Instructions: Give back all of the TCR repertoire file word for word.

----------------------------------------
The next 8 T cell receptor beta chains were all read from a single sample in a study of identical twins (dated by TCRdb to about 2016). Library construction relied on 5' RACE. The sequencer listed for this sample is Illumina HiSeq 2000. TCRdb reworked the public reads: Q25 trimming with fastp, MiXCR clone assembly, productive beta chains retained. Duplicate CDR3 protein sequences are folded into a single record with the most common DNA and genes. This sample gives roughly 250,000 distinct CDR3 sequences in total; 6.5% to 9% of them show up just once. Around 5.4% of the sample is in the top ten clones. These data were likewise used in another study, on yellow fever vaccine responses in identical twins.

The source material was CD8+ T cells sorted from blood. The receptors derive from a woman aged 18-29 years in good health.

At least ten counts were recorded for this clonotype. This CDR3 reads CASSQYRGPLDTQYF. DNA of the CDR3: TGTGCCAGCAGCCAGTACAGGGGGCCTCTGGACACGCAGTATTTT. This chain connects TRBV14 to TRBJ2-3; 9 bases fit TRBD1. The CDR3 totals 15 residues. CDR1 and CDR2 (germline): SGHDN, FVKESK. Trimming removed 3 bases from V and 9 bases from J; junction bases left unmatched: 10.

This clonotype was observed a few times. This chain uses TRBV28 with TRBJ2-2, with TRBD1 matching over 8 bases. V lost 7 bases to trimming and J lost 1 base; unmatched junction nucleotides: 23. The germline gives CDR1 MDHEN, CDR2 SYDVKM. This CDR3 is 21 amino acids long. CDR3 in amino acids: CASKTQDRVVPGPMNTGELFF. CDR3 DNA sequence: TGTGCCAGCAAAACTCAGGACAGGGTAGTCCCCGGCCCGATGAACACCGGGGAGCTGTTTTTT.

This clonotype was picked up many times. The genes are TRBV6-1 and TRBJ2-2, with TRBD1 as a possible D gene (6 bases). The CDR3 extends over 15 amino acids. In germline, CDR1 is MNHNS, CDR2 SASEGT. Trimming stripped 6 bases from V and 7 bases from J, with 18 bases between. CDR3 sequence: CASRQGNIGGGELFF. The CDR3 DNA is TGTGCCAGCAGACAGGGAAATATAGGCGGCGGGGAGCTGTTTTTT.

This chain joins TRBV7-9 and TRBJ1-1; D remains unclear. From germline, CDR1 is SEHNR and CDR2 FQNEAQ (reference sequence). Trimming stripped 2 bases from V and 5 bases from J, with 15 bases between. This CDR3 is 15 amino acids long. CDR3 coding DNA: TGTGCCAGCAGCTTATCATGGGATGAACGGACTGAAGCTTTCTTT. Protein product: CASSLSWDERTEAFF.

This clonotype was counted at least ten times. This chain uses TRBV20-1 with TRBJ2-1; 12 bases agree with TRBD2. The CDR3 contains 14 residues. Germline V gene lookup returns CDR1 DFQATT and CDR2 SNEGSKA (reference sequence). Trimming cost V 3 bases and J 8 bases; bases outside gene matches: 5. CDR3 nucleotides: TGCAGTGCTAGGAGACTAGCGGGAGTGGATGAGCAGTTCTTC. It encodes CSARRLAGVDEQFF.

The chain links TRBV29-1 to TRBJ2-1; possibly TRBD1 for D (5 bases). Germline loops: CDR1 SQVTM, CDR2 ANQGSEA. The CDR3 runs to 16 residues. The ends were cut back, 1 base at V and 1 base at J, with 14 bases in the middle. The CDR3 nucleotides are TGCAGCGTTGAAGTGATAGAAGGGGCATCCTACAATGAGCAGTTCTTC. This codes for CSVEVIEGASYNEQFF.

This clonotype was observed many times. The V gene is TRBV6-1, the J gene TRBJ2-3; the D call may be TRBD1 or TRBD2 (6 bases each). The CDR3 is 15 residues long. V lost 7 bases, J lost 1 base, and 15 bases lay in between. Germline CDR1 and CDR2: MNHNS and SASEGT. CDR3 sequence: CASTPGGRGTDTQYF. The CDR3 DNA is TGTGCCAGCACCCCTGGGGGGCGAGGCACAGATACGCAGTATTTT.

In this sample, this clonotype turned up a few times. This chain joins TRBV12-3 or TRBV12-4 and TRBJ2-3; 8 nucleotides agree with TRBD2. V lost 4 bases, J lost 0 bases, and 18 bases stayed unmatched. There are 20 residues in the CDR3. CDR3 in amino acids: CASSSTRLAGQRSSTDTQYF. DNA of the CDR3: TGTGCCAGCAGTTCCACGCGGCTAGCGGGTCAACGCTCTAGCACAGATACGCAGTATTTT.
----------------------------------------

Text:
The next 8 T cell receptor beta chains were all read from a single sample in a study of identical twins (dated by TCRdb to about 2016). Library construction relied on 5' RACE. The sequencer listed for this sample is Illumina HiSeq 2000. TCRdb reworked the public reads: Q25 trimming with fastp, MiXCR clone assembly, productive beta chains retained. Duplicate CDR3 protein sequences are folded into a single record with the most common DNA and genes. This sample gives roughly 250,000 distinct CDR3 sequences in total; 6.5% to 9% of them show up just once. Around 5.4% of the sample is in the top ten clones. These data were likewise used in another study, on yellow fever vaccine responses in identical twins.

The source material was CD8+ T cells sorted from blood. The receptors derive from a woman aged 18-29 years in good health.

At least ten counts were recorded for this clonotype. This CDR3 reads CASSQYRGPLDTQYF. DNA of the CDR3: TGTGCCAGCAGCCAGTACAGGGGGCCTCTGGACACGCAGTATTTT. This chain connects TRBV14 to TRBJ2-3; 9 bases fit TRBD1. The CDR3 totals 15 residues. CDR1 and CDR2 (germline): SGHDN, FVKESK. Trimming removed 3 bases from V and 9 bases from J; junction bases left unmatched: 10.

This clonotype was observed a few times. This chain uses TRBV28 with TRBJ2-2, with TRBD1 matching over 8 bases. V lost 7 bases to trimming and J lost 1 base; unmatched junction nucleotides: 23. The germline gives CDR1 MDHEN, CDR2 SYDVKM. This CDR3 is 21 amino acids long. CDR3 in amino acids: CASKTQDRVVPGPMNTGELFF. CDR3 DNA sequence: TGTGCCAGCAAAACTCAGGACAGGGTAGTCCCCGGCCCGATGAACACCGGGGAGCTGTTTTTT.

This clonotype was picked up many times. The genes are TRBV6-1 and TRBJ2-2, with TRBD1 as a possible D gene (6 bases). The CDR3 extends over 15 amino acids. In germline, CDR1 is MNHNS, CDR2 SASEGT. Trimming stripped 6 bases from V and 7 bases from J, with 18 bases between. CDR3 sequence: CASRQGNIGGGELFF. The CDR3 DNA is TGTGCCAGCAGACAGGGAAATATAGGCGGCGGGGAGCTGTTTTTT.

This chain joins TRBV7-9 and TRBJ1-1; D remains unclear. From germline, CDR1 is SEHNR and CDR2 FQNEAQ (reference sequence). Trimming stripped 2 bases from V and 5 bases from J, with 15 bases between. This CDR3 is 15 amino acids long. CDR3 coding DNA: TGTGCCAGCAGCTTATCATGGGATGAACGGACTGAAGCTTTCTTT. Protein product: CASSLSWDERTEAFF.

This clonotype was counted at least ten times. This chain uses TRBV20-1 with TRBJ2-1; 12 bases agree with TRBD2. The CDR3 contains 14 residues. Germline V gene lookup returns CDR1 DFQATT and CDR2 SNEGSKA (reference sequence). Trimming cost V 3 bases and J 8 bases; bases outside gene matches: 5. CDR3 nucleotides: TGCAGTGCTAGGAGACTAGCGGGAGTGGATGAGCAGTTCTTC. It encodes CSARRLAGVDEQFF.

The chain links TRBV29-1 to TRBJ2-1; possibly TRBD1 for D (5 bases). Germline loops: CDR1 SQVTM, CDR2 ANQGSEA. The CDR3 runs to 16 residues. The ends were cut back, 1 base at V and 1 base at J, with 14 bases in the middle. The CDR3 nucleotides are TGCAGCGTTGAAGTGATAGAAGGGGCATCCTACAATGAGCAGTTCTTC. This codes for CSVEVIEGASYNEQFF.

This clonotype was observed many times. The V gene is TRBV6-1, the J gene TRBJ2-3; the D call may be TRBD1 or TRBD2 (6 bases each). The CDR3 is 15 residues long. V lost 7 bases, J lost 1 base, and 15 bases lay in between. Germline CDR1 and CDR2: MNHNS and SASEGT. CDR3 sequence: CASTPGGRGTDTQYF. The CDR3 DNA is TGTGCCAGCACCCCTGGGGGGCGAGGCACAGATACGCAGTATTTT.

In this sample, this clonotype turned up a few times. This chain joins TRBV12-3 or TRBV12-4 and TRBJ2-3; 8 nucleotides agree with TRBD2. V lost 4 bases, J lost 0 bases, and 18 bases stayed unmatched. There are 20 residues in the CDR3. CDR3 in amino acids: CASSSTRLAGQRSSTDTQYF. DNA of the CDR3: TGTGCCAGCAGTTCCACGCGGCTAGCGGGTCAACGCTCTAGCACAGATACGCAGTATTTT.